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AIDS. 1993 Feb;7(2):271-3.

The effects of post-test counselling on condom use among prostitutes in The Gambia.

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Medical Research Council, Banjul, The Gambia.



To determine the effect of counselling on condom use by prostitutes.


Cohort study.


Field-based study in The Gambia.


Thirty-one (12 HIV-positive and 19 HIV-negative) prostitutes.


Post-test HIV counselling.


Levels of condom use.


Overall, counselling had no effect on condom use.


Scarce resources should be directed towards providing condoms in bars rather than counselling.


HIV infection is much more prevalent in prostitution than in the general population of the Gambia (26.2 vs. 1.7%, respectively, in 1988). The short-and long-term effects of counseling on condom use by prostitutes was examined by determining condom use in 29 prostitutes, 11 HIV-positive (group 1) and 18 HIV-negative (group 2), before and 1 month after counseling and in 31 prostitutes, 12 HIV-positive group 3) and 19 HIV-negative (group 4), before and 2-5 month after counseling. HIV-positive women were told that reinfection would increase their chances of developing AIDS as well as lead to transmission of the virus. 3515 sexual contacts were recorded before counseling, 1252 after 1 month, and 4949 at 2-5 months later. Group 1 women reported an 89.3% rate of use before counseling; 1 month later, 9 maintained their rate, 1 increased use from 56 to 81%, and 1 decreased use from 31 to 26%. Group 2 women had 88% use before and, in 11 of the 12 women, 90% use after counseling; the 12th woman reduced use to 66% and was observed to increase her alcohol intake significantly. In both groups, 4 increased use and 3 reduced use. In Group 3, condom use declined insignificantly from 89.3 to 83.5%. 4 women maintained 90% use, 6 reduced use, and 2 increased it. Group 4 women decreased use insignificantly from 88% before to 84.4% after counseling. 8 women maintained original levels of use, 4 increased, and 7 decreased (1 from 90% to as low as 17%). In groups 3 and 4, 74% had 90% use precounseling; this fell to 69% at 1 month and 36% at 2-5 months after counseling, a significant decrease in usage. In all of the prostitutes, condom use increased in the first month after counseling and fell 2-5 months later. Counseling, therefore, failed to increase overall condom use. Possible reasons for this failure include the Senegalese backgrounds of many of the women (they were accustomed to health checks and free condoms); the low number of AIDS deaths in the Gambia, which keeps the disease a distant possibility instead of a pressing reality for the prostitutes; and the consideration of condom use as primarily a method to prevent contraction of the traditional sexually transmitted diseases. When resources are scarce, it may be more important to provide free condoms in bars frequented by prostitutes than to provide counseling.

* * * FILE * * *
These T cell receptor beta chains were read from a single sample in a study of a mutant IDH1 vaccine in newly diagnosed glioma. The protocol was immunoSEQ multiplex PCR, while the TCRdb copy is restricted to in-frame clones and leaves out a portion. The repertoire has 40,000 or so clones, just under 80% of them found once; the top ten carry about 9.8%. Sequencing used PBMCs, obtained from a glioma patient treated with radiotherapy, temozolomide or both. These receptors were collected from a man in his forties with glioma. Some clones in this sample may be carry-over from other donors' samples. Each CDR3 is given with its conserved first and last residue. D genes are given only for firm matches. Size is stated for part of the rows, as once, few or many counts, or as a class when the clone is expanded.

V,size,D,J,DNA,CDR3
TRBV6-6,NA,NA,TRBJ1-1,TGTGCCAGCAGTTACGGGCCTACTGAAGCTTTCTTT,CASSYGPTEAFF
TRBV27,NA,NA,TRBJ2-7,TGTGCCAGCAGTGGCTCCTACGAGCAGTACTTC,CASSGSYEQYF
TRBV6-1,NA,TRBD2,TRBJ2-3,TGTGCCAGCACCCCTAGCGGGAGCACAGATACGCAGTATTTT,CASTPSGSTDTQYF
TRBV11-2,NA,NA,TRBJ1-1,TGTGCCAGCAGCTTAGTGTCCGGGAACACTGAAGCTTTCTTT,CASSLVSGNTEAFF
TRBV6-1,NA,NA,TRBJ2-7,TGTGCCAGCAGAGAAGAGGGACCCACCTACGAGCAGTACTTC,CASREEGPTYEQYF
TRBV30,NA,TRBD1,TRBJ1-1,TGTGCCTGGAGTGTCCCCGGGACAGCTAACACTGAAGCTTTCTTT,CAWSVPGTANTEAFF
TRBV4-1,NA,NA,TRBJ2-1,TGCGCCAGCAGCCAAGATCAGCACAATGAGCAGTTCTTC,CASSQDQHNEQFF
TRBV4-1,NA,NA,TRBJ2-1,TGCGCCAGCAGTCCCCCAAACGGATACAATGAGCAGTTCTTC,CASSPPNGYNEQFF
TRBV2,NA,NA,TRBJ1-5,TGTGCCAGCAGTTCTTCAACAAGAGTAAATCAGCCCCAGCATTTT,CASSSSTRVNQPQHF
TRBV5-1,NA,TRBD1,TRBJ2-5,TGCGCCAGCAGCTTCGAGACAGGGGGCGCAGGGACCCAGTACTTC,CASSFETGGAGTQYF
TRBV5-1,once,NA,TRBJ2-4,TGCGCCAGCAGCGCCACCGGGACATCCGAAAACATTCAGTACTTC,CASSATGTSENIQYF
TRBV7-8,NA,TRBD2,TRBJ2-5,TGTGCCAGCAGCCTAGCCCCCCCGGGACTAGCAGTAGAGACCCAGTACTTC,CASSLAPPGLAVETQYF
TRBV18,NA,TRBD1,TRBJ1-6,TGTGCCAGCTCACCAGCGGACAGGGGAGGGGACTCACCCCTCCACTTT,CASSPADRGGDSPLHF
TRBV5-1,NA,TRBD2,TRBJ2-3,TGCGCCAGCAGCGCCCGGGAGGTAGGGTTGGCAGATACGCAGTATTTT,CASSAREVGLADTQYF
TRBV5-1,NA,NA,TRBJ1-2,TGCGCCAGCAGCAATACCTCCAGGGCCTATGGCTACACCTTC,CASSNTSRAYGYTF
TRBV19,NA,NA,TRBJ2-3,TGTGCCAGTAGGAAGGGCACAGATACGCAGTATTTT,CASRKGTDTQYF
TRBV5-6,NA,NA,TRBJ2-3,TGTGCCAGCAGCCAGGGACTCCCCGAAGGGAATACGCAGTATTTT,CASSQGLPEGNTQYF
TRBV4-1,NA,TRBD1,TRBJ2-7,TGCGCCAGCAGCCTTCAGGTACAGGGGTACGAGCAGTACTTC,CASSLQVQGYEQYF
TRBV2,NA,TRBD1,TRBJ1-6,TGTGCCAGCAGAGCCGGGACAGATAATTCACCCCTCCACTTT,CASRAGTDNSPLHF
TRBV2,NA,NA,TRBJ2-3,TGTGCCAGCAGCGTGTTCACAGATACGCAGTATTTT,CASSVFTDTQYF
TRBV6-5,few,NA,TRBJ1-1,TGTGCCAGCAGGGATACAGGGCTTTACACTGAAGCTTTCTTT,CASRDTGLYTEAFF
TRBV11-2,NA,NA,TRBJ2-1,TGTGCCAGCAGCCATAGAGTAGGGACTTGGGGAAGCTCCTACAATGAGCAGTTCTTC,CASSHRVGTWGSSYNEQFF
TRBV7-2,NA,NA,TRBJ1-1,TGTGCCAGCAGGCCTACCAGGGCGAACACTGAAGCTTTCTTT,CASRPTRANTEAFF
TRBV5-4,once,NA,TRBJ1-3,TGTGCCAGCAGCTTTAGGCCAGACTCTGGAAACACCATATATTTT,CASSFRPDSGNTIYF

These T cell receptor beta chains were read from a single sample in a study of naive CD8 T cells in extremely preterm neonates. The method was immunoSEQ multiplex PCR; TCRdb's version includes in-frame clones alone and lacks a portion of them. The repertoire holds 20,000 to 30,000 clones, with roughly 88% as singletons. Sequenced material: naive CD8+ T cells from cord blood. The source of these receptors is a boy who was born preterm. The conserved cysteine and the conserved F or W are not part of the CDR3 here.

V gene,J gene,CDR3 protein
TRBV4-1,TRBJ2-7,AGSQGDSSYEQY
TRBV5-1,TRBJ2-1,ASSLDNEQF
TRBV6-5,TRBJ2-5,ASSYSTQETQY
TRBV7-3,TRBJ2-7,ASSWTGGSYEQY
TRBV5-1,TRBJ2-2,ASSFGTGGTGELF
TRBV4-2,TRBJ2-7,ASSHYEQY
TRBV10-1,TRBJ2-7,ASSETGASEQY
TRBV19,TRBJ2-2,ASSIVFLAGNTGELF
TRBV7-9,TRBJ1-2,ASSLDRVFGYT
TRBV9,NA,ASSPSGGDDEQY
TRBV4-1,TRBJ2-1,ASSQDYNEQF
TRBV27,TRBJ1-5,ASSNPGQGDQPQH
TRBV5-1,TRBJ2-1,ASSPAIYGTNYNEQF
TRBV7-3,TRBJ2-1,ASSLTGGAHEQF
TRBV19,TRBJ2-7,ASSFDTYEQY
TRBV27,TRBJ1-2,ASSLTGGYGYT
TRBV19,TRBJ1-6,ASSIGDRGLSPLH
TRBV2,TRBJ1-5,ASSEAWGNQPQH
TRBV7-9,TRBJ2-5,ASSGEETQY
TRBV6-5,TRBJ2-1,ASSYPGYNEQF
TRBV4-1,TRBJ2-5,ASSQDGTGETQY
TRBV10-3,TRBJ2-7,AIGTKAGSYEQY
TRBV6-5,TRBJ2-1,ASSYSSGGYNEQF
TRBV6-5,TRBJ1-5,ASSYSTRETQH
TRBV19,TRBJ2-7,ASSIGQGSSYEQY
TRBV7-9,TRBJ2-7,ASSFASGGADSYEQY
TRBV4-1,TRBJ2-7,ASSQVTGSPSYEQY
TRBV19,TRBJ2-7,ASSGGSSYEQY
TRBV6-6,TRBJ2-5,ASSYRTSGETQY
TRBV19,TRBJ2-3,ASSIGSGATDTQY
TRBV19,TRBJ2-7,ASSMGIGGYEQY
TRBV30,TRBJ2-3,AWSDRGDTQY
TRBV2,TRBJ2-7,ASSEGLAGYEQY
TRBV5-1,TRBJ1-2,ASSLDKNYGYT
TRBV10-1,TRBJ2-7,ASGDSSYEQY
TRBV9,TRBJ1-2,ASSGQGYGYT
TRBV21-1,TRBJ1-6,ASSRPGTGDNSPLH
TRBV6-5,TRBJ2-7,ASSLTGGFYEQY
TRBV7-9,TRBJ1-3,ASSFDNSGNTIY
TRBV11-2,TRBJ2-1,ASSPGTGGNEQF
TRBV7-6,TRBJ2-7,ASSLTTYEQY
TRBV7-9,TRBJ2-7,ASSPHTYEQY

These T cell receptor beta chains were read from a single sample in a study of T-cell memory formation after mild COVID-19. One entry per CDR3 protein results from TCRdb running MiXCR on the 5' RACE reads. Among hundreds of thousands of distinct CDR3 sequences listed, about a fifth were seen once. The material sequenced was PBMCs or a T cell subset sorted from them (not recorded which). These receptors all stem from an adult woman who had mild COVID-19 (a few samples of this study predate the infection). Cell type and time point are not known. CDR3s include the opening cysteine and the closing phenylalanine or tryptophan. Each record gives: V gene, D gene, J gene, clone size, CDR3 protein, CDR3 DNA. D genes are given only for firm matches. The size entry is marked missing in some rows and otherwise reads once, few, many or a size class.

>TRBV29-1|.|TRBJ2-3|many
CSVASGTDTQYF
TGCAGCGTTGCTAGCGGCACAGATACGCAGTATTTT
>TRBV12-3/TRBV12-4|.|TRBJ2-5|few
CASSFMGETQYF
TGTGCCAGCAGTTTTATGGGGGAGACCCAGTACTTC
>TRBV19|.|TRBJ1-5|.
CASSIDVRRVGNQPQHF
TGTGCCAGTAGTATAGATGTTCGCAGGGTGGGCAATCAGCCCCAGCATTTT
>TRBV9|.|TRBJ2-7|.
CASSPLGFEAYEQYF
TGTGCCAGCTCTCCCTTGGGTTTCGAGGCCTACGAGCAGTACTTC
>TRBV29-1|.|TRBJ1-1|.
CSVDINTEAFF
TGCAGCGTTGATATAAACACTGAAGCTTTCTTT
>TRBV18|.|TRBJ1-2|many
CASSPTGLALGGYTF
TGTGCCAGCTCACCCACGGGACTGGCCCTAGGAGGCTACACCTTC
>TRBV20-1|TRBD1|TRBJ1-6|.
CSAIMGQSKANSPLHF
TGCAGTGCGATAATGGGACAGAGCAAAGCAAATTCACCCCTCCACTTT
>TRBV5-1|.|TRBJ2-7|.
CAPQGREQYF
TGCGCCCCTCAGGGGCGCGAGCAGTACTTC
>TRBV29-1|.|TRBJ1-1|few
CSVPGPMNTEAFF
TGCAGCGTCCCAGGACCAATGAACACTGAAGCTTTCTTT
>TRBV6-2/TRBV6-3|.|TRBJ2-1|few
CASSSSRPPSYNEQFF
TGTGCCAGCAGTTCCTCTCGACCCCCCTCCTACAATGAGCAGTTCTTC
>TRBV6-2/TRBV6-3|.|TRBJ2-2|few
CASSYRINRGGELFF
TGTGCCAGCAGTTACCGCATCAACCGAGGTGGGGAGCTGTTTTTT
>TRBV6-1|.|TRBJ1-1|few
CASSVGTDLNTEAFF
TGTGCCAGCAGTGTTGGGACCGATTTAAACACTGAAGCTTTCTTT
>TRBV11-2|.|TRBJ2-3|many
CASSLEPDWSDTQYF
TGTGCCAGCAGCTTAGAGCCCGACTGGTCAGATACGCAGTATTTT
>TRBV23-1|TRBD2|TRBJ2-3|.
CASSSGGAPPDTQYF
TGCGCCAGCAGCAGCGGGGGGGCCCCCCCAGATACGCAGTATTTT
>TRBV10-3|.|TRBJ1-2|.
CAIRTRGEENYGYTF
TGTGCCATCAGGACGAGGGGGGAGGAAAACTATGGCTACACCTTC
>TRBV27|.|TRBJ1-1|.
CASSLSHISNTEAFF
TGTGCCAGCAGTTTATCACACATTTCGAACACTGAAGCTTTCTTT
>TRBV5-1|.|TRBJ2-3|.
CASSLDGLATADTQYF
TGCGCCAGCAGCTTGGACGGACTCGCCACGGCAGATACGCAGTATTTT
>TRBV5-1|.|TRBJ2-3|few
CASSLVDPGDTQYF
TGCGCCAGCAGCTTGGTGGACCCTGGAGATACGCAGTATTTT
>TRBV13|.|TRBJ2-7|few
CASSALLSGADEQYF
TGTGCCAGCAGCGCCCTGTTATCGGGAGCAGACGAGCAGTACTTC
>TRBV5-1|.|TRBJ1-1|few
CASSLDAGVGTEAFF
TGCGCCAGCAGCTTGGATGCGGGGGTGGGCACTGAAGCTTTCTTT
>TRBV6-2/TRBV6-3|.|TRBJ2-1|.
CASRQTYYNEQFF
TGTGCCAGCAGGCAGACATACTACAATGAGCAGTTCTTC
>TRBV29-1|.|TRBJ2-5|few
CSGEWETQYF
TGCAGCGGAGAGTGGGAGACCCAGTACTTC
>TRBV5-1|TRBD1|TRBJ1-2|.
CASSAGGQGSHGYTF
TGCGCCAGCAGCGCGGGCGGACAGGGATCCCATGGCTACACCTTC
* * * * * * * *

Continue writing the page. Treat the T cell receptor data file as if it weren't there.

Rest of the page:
[Indexed for MEDLINE]

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